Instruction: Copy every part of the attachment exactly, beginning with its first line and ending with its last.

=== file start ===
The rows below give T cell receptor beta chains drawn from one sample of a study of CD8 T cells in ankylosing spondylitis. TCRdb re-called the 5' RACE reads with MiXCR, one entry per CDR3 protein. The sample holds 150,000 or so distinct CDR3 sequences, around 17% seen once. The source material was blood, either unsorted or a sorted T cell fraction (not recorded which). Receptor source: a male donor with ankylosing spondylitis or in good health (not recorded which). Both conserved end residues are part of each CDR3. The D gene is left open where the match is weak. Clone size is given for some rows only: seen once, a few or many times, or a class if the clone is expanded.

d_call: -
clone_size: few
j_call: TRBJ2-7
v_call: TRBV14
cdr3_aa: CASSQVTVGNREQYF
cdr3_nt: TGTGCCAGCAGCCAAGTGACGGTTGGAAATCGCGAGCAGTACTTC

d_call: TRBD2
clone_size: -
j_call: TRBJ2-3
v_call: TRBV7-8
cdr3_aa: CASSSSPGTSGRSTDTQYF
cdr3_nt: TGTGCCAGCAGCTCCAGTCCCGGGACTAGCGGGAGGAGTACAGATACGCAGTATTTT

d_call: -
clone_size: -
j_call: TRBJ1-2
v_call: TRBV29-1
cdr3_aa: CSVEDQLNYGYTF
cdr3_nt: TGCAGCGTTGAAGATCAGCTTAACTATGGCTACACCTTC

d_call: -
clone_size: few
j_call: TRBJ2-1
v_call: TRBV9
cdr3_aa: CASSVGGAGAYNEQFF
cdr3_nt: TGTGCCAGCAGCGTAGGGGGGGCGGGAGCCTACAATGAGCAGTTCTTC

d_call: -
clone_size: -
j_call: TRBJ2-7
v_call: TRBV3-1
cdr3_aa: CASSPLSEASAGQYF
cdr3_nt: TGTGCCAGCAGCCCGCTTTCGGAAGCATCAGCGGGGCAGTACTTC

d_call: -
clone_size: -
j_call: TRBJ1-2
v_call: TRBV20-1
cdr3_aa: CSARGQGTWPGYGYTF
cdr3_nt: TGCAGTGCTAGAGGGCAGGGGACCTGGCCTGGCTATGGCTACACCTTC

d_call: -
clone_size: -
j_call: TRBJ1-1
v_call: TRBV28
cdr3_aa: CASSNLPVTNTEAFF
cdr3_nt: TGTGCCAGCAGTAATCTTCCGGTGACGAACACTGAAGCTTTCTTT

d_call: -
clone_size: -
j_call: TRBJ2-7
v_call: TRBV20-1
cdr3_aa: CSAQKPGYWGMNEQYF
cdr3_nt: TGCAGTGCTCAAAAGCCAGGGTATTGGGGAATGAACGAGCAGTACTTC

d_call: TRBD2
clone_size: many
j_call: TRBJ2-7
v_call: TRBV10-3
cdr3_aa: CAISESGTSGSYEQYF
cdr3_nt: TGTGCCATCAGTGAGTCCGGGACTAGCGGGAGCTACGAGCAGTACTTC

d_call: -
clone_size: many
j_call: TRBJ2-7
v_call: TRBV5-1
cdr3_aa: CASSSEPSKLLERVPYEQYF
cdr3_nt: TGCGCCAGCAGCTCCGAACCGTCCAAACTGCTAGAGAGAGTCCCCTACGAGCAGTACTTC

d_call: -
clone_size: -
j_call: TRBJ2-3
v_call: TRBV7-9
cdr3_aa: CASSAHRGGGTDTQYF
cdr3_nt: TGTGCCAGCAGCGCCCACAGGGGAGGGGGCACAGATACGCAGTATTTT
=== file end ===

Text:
The rows below give T cell receptor beta chains drawn from one sample of a study of CD8 T cells in ankylosing spondylitis. TCRdb re-called the 5' RACE reads with MiXCR, one entry per CDR3 protein. The sample holds 150,000 or so distinct CDR3 sequences, around 17% seen once. The source material was blood, either unsorted or a sorted T cell fraction (not recorded which). Receptor source: a male donor with ankylosing spondylitis or in good health (not recorded which). Both conserved end residues are part of each CDR3. The D gene is left open where the match is weak. Clone size is given for some rows only: seen once, a few or many times, or a class if the clone is expanded.

d_call: -
clone_size: few
j_call: TRBJ2-7
v_call: TRBV14
cdr3_aa: CASSQVTVGNREQYF
cdr3_nt: TGTGCCAGCAGCCAAGTGACGGTTGGAAATCGCGAGCAGTACTTC

d_call: TRBD2
clone_size: -
j_call: TRBJ2-3
v_call: TRBV7-8
cdr3_aa: CASSSSPGTSGRSTDTQYF
cdr3_nt: TGTGCCAGCAGCTCCAGTCCCGGGACTAGCGGGAGGAGTACAGATACGCAGTATTTT

d_call: -
clone_size: -
j_call: TRBJ1-2
v_call: TRBV29-1
cdr3_aa: CSVEDQLNYGYTF
cdr3_nt: TGCAGCGTTGAAGATCAGCTTAACTATGGCTACACCTTC

d_call: -
clone_size: few
j_call: TRBJ2-1
v_call: TRBV9
cdr3_aa: CASSVGGAGAYNEQFF
cdr3_nt: TGTGCCAGCAGCGTAGGGGGGGCGGGAGCCTACAATGAGCAGTTCTTC

d_call: -
clone_size: -
j_call: TRBJ2-7
v_call: TRBV3-1
cdr3_aa: CASSPLSEASAGQYF
cdr3_nt: TGTGCCAGCAGCCCGCTTTCGGAAGCATCAGCGGGGCAGTACTTC

d_call: -
clone_size: -
j_call: TRBJ1-2
v_call: TRBV20-1
cdr3_aa: CSARGQGTWPGYGYTF
cdr3_nt: TGCAGTGCTAGAGGGCAGGGGACCTGGCCTGGCTATGGCTACACCTTC

d_call: -
clone_size: -
j_call: TRBJ1-1
v_call: TRBV28
cdr3_aa: CASSNLPVTNTEAFF
cdr3_nt: TGTGCCAGCAGTAATCTTCCGGTGACGAACACTGAAGCTTTCTTT

d_call: -
clone_size: -
j_call: TRBJ2-7
v_call: TRBV20-1
cdr3_aa: CSAQKPGYWGMNEQYF
cdr3_nt: TGCAGTGCTCAAAAGCCAGGGTATTGGGGAATGAACGAGCAGTACTTC

d_call: TRBD2
clone_size: many
j_call: TRBJ2-7
v_call: TRBV10-3
cdr3_aa: CAISESGTSGSYEQYF
cdr3_nt: TGTGCCATCAGTGAGTCCGGGACTAGCGGGAGCTACGAGCAGTACTTC

d_call: -
clone_size: many
j_call: TRBJ2-7
v_call: TRBV5-1
cdr3_aa: CASSSEPSKLLERVPYEQYF
cdr3_nt: TGCGCCAGCAGCTCCGAACCGTCCAAACTGCTAGAGAGAGTCCCCTACGAGCAGTACTTC

d_call: -
clone_size: -
j_call: TRBJ2-3
v_call: TRBV7-9
cdr3_aa: CASSAHRGGGTDTQYF
cdr3_nt: TGTGCCAGCAGCGCCCACAGGGGAGGGGGCACAGATACGCAGTATTTT